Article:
It was a few weeks ago that my sister Jane started talking weird. Her new way of speaking revolved around a strange new word. In emails she spelled it, “KonMari.” This word (almost always followed by some mention of “joy”) began replacing regular nouns and verbs. Once, Jane answered her phone only to tell me she couldn’t talk because she was in the midst of “KonMari-ing.” On another occasion, when I asked her what she was up to, Jane responded, “Jenny’s coming over to look at my KonMari, to see if there’s anything she wants.”
“You mean your clothes? Jane, why don’t you just say that she’s coming over to look through your clothes?”
“Because,” Jane declared, in what, for her, was a rare tone of authority, “It’s not just clothes. It’s KonMari. It’s the things that no longer bring me joy.”
By this point, I’d done some googling, so I knew that KonMari wasn’t a thing so much as a “method” for cleaning, named for the woman behind the method, Marie Kondo. Jane’s new way of speaking came from Kondo’s book, The Life-Changing Magic of Tidying Up: the Japanese Art of De-cluttering and Organizing.
Organizing has been a struggle for my fashion-obsessed sister for as long as I can remember. Once, she talked me into helping her make a video to send to Oprah, in which Jane used her messy garage and adorable daughter to appeal to the media magnate’s sympathies. She thought if Oprah could only see her plight, that the Champion of Women herself would promptly send a famous professional organizer to Jane’s house, along with a film crew to document the transformation.
Now, years later, after hearing a woman on the radio talk about how much better her life became after she followed Kondo’s advice, Jane had to try it for herself.
“I can’t even get dressed in the morning because I have too many things falling out of my closet,” she complained. “I thought, If I could just organize my stuff somehow, maybe my days wouldn’t be as complicated.” Paraphrasing her new mantra, Jane said, “The less you have, the easier it is to get dressed and ready. You only keep things you actually like, or as KonMari says, things that bring you joy.”
Apparently, the method involves talking to inanimate objects. According to an excerpt I read when flipping through the book, when Madame KonMari gets home, she says to her shoes, “Thank you very much for your hard work.” Jane explained that when deciding what to keep and what to chuck, “You have to touch everything and ask yourself, ‘Does this bring me joy?’ And if it doesn’t, you say, ‘Thank you for your service,’ and throw it away.”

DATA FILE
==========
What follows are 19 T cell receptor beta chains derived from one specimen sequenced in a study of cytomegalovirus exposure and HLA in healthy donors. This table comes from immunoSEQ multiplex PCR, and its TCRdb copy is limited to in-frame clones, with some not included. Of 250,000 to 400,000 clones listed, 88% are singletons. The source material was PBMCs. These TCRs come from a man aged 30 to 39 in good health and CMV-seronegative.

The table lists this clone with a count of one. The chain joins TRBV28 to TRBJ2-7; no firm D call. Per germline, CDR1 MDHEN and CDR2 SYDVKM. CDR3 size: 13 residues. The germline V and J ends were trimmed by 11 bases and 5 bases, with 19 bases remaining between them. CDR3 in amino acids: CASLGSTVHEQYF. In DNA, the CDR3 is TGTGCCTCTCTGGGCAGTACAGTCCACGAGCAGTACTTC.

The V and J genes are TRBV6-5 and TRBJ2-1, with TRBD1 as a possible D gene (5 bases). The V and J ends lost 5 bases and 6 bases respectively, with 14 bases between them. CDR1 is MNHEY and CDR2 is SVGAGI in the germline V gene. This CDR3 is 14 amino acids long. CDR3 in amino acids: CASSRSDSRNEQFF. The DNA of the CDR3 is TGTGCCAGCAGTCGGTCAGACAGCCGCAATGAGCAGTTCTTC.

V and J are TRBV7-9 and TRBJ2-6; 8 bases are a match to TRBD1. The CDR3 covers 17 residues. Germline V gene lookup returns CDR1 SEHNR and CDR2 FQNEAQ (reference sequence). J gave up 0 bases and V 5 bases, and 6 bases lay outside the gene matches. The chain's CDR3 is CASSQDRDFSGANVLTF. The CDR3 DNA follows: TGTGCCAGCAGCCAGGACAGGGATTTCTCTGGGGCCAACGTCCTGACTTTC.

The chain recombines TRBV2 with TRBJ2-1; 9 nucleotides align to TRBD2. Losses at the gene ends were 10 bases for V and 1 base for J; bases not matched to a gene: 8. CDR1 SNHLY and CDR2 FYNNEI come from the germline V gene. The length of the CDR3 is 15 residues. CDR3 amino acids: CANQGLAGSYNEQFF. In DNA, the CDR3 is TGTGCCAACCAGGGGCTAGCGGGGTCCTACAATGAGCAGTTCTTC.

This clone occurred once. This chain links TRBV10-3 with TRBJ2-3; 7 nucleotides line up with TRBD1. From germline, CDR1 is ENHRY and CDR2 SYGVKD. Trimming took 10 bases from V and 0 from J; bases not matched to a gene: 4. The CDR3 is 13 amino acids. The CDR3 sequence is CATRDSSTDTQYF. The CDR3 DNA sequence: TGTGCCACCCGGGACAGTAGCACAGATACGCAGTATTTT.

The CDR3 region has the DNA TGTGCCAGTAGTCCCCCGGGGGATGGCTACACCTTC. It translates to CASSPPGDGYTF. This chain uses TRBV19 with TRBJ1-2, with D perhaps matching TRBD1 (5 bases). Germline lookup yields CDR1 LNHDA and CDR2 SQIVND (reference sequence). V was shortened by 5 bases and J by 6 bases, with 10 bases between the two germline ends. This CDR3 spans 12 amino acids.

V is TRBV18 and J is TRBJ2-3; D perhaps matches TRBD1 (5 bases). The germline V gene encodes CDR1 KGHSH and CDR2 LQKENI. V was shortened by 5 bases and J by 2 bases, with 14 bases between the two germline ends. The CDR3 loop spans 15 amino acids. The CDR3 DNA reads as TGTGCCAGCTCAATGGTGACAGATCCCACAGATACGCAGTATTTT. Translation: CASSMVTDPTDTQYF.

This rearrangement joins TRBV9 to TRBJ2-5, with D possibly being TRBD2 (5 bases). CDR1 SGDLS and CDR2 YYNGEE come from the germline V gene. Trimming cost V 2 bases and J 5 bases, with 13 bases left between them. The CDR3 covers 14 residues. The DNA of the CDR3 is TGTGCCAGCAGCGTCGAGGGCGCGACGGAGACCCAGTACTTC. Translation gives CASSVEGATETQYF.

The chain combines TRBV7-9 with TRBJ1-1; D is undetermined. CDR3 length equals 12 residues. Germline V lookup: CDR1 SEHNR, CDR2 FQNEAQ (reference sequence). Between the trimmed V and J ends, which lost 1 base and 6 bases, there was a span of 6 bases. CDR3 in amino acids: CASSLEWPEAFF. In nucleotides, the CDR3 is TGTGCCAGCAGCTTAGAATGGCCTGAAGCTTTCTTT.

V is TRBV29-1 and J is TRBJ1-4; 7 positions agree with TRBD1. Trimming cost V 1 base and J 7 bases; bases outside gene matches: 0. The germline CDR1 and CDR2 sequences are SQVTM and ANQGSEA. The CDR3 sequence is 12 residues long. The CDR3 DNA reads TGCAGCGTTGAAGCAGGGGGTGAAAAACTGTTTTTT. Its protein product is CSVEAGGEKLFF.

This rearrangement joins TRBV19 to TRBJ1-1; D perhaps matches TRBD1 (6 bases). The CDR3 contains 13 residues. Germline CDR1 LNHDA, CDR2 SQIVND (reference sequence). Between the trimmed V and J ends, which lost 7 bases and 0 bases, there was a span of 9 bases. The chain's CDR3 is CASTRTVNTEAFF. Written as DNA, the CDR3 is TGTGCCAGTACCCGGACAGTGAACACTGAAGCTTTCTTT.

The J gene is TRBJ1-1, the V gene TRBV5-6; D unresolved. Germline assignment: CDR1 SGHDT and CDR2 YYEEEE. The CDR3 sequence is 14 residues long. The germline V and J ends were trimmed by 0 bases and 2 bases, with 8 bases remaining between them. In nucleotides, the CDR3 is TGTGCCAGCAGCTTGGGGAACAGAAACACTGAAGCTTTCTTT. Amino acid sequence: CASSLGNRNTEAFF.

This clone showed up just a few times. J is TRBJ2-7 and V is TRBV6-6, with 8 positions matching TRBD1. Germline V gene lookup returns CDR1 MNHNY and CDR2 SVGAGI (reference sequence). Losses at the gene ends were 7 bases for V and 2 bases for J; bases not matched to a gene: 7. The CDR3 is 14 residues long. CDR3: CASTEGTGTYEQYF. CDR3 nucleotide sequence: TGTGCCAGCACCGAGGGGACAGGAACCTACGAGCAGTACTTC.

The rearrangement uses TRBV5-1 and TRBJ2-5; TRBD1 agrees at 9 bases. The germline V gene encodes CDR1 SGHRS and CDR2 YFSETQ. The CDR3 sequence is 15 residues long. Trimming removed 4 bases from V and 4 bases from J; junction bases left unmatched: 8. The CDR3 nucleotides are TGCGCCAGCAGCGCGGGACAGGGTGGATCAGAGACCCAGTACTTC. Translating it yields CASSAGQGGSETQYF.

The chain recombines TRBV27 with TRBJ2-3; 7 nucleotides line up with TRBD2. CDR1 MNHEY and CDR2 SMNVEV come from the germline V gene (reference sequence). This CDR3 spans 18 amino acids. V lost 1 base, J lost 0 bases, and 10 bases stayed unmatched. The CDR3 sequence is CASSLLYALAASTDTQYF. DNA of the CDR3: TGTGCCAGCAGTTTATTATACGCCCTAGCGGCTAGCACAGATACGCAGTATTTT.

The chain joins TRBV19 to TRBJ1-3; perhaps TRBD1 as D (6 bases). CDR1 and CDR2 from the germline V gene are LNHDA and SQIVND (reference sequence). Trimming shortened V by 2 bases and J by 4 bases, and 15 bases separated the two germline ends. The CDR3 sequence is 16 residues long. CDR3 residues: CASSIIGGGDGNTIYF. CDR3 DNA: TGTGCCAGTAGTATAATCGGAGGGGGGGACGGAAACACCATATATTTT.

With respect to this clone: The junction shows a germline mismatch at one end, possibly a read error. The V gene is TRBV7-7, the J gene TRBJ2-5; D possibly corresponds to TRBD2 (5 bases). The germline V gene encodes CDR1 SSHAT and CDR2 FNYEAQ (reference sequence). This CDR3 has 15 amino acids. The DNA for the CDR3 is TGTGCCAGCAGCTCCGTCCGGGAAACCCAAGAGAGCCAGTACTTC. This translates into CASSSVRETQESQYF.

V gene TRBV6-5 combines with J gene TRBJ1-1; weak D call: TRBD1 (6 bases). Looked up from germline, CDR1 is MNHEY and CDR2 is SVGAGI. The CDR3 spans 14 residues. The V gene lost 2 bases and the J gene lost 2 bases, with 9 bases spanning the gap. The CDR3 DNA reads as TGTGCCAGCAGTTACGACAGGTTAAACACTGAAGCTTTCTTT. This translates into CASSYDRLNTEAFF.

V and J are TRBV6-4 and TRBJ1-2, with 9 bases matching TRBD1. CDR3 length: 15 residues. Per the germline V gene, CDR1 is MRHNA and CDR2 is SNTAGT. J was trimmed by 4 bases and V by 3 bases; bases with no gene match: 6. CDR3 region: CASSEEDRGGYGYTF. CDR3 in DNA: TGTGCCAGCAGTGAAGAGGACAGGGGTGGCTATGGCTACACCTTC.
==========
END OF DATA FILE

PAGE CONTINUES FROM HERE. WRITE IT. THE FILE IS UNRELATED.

“That’s just...ridiculous,” I said. “Why do you have to thank it?”
“You have to say goodbye to it because you’re acknowledging that it had its purpose, even if its purpose is to tell you this is something you should never wear,” Jane said. “Did I touch everything? No. But I did have to ask that question of each item — whether or not it brings me joy.”
My sister Jenny told a slightly different story. She’d stopped by Jane’s one day after work to sift through the throwaways. Among Jane’s joyless items was a button-down blouse Jenny thought would be perfect for the office. While getting dressed the next morning, Jenny donned the shirt and was about to head out the door when she noticed a big stain on the front. “It wasn’t like Jane was going through her closet and saying, ‘I don’t wear this very often and it doesn’t give me pleasure, so I’m going to let it go,’” Jenny said. “It was more like, ‘I have no choice but to let it go because it’s stained or faded.’ To be fair, I did get a comfy sweatshirt, but I’ll probably only wear it around the house.”
While we were on the subject, I asked Jenny, “What’s with the whole ‘joy’ thing? I mean, I have stuff in my house that doesn’t bring me joy, so much as it’s practical. You know, like toilet-bowl cleaners.”
“But doesn’t it bring you joy to have a clean toilet?”
“No, it just makes me not disgusted,” I said. “But maybe being not disgusted is a form of joy?”
“Oh! I’ve got one,” Jenny said. “Toothpaste. It doesn’t bring me joy, but if I don’t use it, I’d get cavities. Wait, maybe that does bring me joy.” We silently pondered this for a moment and then Jenny decided, “No, it doesn’t. I derive no joy from toothpaste. It’s just a necessity to go on keeping my teeth.”
I recognize that it’s an absurd problem to have, this issue of clutter, of having so much more than we need, that our things begin to disrupt our life. To have so many things, we require methods and illustrated guides to help us cope with it all. I wondered what it would be like to try to explain this terrible plight of clutter to a little boy who only owns one pair of pants.
When Jane first told me about it, I had laughed off her book and the author’s need to “grant clothes the respect they deserve” by touching and thanking them. I’m the one who did the walking — why would I need to thank my shoes? But when I conjured that hypothetical child, I imagined him appreciating a new pair of pants in a way that I — as a Navy brat who deemed back-to-school shopping a laborious chore — could never have fathomed at his age. Maybe it wasn’t such a bad idea to stop and think about how lucky we are to have what we do, and be reminded that there are plenty of people out there who could use the things we don’t really need or want. Jane would be donating everything she’d “KonMari’d” to Goodwill.
“I feel like I have more room in my brain,” Jane said once her closet was set in order.
“That’s the last thing you need,” I quipped. “Freeing up your mind just leaves more space for useless junk.”